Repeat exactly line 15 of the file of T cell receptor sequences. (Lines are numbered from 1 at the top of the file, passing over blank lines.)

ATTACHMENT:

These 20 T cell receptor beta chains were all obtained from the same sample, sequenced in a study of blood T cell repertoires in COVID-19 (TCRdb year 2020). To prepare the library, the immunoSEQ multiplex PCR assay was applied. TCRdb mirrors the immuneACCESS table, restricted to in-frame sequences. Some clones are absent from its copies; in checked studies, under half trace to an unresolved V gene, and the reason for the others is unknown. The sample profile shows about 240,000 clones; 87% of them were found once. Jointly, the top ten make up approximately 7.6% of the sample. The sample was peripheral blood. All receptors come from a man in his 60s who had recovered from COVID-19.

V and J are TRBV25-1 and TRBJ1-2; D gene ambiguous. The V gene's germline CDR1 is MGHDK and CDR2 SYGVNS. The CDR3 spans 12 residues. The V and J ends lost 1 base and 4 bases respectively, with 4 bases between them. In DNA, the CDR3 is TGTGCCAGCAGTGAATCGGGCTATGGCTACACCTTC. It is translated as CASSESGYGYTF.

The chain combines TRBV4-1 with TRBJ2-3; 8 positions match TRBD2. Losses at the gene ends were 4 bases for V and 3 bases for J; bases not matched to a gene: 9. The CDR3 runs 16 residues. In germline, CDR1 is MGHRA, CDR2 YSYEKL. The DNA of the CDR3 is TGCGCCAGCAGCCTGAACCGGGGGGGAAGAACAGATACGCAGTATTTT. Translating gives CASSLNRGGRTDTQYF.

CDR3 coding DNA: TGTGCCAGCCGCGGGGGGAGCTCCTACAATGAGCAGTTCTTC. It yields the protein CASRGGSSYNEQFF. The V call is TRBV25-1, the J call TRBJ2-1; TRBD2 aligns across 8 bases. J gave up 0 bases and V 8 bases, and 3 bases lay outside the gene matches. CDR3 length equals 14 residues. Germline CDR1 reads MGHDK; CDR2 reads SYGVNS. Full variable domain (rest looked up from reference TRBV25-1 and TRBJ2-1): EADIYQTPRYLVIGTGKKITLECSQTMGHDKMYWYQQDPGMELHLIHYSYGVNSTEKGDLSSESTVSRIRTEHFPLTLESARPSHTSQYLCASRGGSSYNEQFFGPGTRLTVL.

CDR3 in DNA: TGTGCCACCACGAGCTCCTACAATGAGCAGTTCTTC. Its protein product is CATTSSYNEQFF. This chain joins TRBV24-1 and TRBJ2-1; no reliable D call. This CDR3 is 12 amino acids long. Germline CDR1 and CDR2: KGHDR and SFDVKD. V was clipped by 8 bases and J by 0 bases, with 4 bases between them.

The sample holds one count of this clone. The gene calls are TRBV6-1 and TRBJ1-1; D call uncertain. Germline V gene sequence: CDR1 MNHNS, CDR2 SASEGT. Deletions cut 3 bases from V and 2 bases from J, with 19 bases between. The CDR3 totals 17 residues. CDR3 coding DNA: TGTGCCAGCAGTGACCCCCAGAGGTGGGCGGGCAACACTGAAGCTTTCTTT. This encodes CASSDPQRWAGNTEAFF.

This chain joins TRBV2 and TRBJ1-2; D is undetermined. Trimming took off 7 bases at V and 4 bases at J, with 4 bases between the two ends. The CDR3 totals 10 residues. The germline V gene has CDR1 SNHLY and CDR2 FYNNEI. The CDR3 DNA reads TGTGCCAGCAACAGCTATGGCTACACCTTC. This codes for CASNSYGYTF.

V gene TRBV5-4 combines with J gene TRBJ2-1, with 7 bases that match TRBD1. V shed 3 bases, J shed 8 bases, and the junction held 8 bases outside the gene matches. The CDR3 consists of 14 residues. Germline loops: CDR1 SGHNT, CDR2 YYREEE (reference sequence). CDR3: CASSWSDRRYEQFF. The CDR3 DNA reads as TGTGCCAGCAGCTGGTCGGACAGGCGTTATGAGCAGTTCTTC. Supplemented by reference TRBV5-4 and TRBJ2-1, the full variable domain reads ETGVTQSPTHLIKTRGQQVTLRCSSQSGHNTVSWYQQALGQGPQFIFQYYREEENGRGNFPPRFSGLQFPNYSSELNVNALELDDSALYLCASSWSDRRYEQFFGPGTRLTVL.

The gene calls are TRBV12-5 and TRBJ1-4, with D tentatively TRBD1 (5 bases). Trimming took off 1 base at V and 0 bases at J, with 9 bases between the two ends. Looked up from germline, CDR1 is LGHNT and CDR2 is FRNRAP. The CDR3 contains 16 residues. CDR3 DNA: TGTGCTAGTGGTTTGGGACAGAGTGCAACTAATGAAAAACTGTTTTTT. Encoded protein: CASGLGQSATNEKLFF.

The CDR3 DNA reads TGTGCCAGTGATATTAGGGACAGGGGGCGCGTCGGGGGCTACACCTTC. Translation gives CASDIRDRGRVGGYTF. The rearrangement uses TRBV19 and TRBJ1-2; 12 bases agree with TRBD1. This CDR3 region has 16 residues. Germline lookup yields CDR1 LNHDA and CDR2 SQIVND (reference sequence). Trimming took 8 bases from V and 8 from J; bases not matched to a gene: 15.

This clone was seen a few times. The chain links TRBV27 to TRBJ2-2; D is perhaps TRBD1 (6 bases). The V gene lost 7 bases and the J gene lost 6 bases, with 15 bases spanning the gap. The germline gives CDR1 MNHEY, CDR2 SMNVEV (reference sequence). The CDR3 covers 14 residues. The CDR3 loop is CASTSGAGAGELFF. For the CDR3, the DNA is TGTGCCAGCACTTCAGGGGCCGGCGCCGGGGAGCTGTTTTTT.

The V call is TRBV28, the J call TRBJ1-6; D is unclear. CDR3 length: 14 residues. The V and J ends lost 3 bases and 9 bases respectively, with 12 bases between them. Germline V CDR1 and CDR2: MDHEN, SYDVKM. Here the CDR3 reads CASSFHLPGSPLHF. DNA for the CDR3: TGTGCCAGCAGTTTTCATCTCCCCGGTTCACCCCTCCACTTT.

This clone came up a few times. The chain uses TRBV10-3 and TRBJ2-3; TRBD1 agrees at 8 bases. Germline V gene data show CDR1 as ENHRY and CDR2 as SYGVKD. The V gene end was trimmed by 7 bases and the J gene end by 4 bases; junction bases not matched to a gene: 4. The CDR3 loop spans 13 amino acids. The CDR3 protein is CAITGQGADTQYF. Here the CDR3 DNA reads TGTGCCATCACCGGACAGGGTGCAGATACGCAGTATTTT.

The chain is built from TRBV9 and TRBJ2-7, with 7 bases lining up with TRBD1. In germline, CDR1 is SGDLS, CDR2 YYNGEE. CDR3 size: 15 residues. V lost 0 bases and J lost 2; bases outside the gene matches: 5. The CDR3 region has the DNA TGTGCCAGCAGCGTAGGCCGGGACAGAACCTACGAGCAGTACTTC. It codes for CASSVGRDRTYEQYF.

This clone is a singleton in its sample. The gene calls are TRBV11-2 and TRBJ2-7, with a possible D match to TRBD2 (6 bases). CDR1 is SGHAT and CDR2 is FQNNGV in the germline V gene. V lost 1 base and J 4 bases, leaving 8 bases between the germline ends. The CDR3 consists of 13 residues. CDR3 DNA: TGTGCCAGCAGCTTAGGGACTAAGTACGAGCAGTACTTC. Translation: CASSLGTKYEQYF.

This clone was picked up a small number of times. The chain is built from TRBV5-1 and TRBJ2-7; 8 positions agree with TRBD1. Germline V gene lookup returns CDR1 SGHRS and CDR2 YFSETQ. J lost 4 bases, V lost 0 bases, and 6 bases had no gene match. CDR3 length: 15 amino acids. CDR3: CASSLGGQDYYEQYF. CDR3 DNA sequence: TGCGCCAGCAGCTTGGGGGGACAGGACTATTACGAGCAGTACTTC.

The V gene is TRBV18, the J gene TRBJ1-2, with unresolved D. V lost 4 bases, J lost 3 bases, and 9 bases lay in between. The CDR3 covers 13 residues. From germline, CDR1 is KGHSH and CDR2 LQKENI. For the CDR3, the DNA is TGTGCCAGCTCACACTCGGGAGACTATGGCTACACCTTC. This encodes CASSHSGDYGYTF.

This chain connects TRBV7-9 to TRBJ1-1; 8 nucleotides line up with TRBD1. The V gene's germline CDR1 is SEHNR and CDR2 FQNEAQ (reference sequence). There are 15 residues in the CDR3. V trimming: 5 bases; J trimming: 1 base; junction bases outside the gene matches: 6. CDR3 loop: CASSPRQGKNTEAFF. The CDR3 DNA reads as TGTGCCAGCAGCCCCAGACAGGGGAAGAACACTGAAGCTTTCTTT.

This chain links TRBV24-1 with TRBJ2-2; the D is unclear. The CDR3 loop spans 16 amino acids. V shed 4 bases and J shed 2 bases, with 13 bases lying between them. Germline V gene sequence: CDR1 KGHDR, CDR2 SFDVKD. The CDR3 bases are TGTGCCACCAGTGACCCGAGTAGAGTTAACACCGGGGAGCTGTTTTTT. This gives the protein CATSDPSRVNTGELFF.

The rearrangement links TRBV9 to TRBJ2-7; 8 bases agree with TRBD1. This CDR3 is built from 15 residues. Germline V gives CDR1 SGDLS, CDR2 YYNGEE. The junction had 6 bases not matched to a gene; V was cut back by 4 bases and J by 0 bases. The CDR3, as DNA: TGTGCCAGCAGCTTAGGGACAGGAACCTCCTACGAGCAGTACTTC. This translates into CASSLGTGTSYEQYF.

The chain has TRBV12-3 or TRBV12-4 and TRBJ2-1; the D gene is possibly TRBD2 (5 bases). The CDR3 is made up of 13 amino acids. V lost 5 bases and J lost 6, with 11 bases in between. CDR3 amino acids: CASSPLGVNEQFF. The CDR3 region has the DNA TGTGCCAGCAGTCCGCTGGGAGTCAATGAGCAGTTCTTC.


This clone is a singleton in its sample. The gene calls are TRBV11-2 and TRBJ2-7, with a possible D match to TRBD2 (6 bases). CDR1 is SGHAT and CDR2 is FQNNGV in the germline V gene. V lost 1 base and J 4 bases, leaving 8 bases between the germline ends. The CDR3 consists of 13 residues. CDR3 DNA: TGTGCCAGCAGCTTAGGGACTAAGTACGAGCAGTACTTC. Translation: CASSLGTKYEQYF.